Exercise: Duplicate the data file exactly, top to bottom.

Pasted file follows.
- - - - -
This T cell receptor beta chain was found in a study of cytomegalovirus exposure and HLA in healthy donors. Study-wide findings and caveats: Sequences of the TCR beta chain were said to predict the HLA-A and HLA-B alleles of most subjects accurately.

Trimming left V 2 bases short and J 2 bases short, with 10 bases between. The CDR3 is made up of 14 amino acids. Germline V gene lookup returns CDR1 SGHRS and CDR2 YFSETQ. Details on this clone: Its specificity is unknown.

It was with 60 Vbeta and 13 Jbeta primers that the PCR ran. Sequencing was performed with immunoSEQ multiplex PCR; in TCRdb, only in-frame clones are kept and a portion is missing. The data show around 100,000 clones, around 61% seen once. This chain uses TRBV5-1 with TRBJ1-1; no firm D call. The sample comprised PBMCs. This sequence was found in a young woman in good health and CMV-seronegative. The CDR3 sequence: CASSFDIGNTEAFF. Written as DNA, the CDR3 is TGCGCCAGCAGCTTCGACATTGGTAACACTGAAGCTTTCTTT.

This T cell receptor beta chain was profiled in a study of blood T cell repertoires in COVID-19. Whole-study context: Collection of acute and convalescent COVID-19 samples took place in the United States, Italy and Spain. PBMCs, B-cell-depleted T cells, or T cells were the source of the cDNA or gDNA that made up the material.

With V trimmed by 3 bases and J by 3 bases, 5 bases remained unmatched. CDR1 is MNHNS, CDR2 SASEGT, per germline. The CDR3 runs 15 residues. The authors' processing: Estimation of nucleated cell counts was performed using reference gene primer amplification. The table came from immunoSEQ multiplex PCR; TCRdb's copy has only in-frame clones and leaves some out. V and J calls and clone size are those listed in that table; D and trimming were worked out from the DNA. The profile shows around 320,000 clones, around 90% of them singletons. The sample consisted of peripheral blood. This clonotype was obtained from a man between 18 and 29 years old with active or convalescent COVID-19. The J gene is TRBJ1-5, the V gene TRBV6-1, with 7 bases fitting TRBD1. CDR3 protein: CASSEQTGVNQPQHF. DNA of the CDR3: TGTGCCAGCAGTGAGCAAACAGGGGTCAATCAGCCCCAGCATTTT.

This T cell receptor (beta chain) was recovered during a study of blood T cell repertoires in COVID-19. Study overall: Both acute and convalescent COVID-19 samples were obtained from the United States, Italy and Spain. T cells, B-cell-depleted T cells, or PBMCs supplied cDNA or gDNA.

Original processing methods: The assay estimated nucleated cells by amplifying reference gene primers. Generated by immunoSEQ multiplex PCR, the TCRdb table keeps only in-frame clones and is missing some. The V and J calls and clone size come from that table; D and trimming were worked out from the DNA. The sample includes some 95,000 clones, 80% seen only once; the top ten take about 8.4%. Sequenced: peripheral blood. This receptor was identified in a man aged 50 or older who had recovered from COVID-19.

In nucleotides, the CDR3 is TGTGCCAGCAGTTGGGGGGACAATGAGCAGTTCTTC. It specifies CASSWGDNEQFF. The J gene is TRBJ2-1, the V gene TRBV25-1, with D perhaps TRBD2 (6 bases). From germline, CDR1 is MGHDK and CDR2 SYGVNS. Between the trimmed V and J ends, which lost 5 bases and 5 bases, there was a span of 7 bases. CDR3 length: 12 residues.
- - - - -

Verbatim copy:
This T cell receptor beta chain was found in a study of cytomegalovirus exposure and HLA in healthy donors. Study-wide findings and caveats: Sequences of the TCR beta chain were said to predict the HLA-A and HLA-B alleles of most subjects accurately.

Trimming left V 2 bases short and J 2 bases short, with 10 bases between. The CDR3 is made up of 14 amino acids. Germline V gene lookup returns CDR1 SGHRS and CDR2 YFSETQ. Details on this clone: Its specificity is unknown.

It was with 60 Vbeta and 13 Jbeta primers that the PCR ran. Sequencing was performed with immunoSEQ multiplex PCR; in TCRdb, only in-frame clones are kept and a portion is missing. The data show around 100,000 clones, around 61% seen once. This chain uses TRBV5-1 with TRBJ1-1; no firm D call. The sample comprised PBMCs. This sequence was found in a young woman in good health and CMV-seronegative. The CDR3 sequence: CASSFDIGNTEAFF. Written as DNA, the CDR3 is TGCGCCAGCAGCTTCGACATTGGTAACACTGAAGCTTTCTTT.

This T cell receptor beta chain was profiled in a study of blood T cell repertoires in COVID-19. Whole-study context: Collection of acute and convalescent COVID-19 samples took place in the United States, Italy and Spain. PBMCs, B-cell-depleted T cells, or T cells were the source of the cDNA or gDNA that made up the material.

With V trimmed by 3 bases and J by 3 bases, 5 bases remained unmatched. CDR1 is MNHNS, CDR2 SASEGT, per germline. The CDR3 runs 15 residues. The authors' processing: Estimation of nucleated cell counts was performed using reference gene primer amplification. The table came from immunoSEQ multiplex PCR; TCRdb's copy has only in-frame clones and leaves some out. V and J calls and clone size are those listed in that table; D and trimming were worked out from the DNA. The profile shows around 320,000 clones, around 90% of them singletons. The sample consisted of peripheral blood. This clonotype was obtained from a man between 18 and 29 years old with active or convalescent COVID-19. The J gene is TRBJ1-5, the V gene TRBV6-1, with 7 bases fitting TRBD1. CDR3 protein: CASSEQTGVNQPQHF. DNA of the CDR3: TGTGCCAGCAGTGAGCAAACAGGGGTCAATCAGCCCCAGCATTTT.

This T cell receptor (beta chain) was recovered during a study of blood T cell repertoires in COVID-19. Study overall: Both acute and convalescent COVID-19 samples were obtained from the United States, Italy and Spain. T cells, B-cell-depleted T cells, or PBMCs supplied cDNA or gDNA.

Original processing methods: The assay estimated nucleated cells by amplifying reference gene primers. Generated by immunoSEQ multiplex PCR, the TCRdb table keeps only in-frame clones and is missing some. The V and J calls and clone size come from that table; D and trimming were worked out from the DNA. The sample includes some 95,000 clones, 80% seen only once; the top ten take about 8.4%. Sequenced: peripheral blood. This receptor was identified in a man aged 50 or older who had recovered from COVID-19.

In nucleotides, the CDR3 is TGTGCCAGCAGTTGGGGGGACAATGAGCAGTTCTTC. It specifies CASSWGDNEQFF. The J gene is TRBJ2-1, the V gene TRBV25-1, with D perhaps TRBD2 (6 bases). From germline, CDR1 is MGHDK and CDR2 SYGVNS. Between the trimmed V and J ends, which lost 5 bases and 5 bases, there was a span of 7 bases. CDR3 length: 12 residues.